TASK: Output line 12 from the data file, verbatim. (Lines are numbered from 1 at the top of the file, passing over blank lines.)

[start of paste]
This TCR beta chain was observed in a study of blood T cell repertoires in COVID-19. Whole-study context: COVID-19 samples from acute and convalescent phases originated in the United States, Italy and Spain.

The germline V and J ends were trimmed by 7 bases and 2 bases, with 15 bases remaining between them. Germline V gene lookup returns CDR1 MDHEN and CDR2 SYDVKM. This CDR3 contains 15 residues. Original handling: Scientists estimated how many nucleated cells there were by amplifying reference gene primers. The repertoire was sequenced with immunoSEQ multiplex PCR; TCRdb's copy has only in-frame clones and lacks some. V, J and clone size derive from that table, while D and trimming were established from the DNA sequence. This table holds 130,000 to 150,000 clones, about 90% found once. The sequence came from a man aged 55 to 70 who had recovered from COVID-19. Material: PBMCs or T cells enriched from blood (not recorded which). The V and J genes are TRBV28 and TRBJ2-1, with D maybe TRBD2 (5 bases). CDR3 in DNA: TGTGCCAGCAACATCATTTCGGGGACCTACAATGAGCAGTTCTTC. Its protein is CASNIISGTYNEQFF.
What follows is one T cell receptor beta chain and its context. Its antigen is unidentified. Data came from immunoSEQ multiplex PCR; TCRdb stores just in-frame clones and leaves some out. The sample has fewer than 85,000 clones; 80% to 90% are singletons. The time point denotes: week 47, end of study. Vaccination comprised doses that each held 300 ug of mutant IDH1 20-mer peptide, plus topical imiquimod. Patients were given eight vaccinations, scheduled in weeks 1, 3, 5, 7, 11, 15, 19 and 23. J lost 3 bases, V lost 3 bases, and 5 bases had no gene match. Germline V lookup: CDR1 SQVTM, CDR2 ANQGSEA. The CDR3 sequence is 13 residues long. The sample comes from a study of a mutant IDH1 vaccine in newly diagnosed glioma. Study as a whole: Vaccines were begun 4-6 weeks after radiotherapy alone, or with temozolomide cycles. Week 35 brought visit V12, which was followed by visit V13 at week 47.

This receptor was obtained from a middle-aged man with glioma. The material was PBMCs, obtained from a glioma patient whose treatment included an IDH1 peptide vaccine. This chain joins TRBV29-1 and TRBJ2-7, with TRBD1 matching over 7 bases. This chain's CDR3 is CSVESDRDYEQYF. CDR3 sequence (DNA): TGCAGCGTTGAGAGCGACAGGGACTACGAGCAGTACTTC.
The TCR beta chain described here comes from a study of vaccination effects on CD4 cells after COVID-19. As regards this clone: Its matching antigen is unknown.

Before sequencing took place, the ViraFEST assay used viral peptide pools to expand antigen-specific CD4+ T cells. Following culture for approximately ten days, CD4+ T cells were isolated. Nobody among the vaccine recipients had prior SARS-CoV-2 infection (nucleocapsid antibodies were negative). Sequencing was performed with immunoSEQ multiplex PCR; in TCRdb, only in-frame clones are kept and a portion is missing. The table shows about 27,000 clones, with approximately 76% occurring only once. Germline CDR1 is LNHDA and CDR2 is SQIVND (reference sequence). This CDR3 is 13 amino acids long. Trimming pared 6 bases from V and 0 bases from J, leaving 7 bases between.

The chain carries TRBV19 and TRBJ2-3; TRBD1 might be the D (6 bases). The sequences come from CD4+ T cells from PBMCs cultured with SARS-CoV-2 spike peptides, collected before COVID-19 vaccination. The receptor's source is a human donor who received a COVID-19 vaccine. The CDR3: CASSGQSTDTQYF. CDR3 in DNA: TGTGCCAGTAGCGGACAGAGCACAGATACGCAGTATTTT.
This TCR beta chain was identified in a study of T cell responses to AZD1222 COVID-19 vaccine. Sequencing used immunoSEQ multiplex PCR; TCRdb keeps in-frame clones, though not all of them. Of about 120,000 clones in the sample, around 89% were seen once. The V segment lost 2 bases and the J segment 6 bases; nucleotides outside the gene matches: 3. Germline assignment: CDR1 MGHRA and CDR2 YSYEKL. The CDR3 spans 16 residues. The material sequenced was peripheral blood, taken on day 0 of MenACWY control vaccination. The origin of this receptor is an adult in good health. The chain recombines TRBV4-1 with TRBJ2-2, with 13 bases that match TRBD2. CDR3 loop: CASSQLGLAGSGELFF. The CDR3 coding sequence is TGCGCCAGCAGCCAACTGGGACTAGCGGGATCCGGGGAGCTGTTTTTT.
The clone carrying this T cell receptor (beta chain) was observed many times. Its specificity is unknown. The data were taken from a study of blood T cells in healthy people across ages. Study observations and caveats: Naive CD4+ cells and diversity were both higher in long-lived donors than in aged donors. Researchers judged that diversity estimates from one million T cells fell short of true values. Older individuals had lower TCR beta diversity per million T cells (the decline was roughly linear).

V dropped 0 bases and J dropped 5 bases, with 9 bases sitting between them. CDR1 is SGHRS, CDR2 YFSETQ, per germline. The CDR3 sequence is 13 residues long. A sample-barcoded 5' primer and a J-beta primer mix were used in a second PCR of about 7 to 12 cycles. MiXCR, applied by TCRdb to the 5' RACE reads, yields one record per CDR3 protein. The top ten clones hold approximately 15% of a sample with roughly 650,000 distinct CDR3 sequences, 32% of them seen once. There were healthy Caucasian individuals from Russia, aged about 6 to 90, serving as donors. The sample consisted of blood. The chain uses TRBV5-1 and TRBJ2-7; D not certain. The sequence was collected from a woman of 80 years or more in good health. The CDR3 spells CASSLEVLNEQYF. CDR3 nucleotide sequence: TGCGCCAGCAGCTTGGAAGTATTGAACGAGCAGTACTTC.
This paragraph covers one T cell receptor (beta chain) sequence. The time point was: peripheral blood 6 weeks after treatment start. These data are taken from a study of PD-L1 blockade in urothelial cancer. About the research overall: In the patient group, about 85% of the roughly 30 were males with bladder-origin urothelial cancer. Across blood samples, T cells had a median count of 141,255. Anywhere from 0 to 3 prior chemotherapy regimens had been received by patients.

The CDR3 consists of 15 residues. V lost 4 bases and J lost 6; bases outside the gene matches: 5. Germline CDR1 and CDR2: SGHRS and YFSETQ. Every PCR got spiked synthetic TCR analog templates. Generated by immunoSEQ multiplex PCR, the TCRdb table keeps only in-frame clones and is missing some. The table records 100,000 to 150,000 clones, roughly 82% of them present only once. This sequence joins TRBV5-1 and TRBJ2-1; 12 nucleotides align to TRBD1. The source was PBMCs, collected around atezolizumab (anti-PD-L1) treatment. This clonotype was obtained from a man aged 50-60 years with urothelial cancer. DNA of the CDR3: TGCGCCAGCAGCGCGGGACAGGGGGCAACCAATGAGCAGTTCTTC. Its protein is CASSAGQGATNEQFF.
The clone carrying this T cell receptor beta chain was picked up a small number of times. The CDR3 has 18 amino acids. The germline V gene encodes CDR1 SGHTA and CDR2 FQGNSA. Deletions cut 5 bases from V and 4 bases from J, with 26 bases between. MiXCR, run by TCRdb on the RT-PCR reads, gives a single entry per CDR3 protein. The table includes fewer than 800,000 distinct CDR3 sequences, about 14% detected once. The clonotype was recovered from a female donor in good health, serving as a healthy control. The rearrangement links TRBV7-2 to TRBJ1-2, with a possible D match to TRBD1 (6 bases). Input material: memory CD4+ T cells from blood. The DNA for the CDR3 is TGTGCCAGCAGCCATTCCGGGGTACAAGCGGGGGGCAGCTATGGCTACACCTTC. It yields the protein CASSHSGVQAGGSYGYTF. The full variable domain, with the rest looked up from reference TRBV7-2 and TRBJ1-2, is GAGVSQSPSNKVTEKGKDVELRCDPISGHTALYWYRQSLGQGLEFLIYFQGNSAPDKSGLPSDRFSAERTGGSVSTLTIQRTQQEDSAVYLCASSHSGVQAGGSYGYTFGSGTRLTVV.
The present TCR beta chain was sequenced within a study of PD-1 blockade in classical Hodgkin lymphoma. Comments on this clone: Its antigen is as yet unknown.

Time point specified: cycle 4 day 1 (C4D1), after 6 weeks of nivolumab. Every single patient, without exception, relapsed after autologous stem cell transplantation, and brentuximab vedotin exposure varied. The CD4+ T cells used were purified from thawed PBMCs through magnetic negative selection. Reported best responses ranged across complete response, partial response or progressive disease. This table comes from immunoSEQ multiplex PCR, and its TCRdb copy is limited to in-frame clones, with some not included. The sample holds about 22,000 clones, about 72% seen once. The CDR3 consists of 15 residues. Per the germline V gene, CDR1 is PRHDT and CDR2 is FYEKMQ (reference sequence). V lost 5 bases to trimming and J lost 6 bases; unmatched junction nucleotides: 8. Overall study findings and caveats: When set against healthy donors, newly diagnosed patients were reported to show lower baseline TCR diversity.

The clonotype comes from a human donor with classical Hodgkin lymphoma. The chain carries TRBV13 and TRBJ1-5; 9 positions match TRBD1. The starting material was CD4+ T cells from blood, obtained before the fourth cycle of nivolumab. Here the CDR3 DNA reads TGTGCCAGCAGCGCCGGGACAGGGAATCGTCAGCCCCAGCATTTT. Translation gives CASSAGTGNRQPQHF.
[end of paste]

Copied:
The CDR3 consists of 15 residues. V lost 4 bases and J lost 6; bases outside the gene matches: 5. Germline CDR1 and CDR2: SGHRS and YFSETQ. Every PCR got spiked synthetic TCR analog templates. Generated by immunoSEQ multiplex PCR, the TCRdb table keeps only in-frame clones and is missing some. The table records 100,000 to 150,000 clones, roughly 82% of them present only once. This sequence joins TRBV5-1 and TRBJ2-1; 12 nucleotides align to TRBD1. The source was PBMCs, collected around atezolizumab (anti-PD-L1) treatment. This clonotype was obtained from a man aged 50-60 years with urothelial cancer. DNA of the CDR3: TGCGCCAGCAGCGCGGGACAGGGGGCAACCAATGAGCAGTTCTTC. Its protein is CASSAGQGATNEQFF.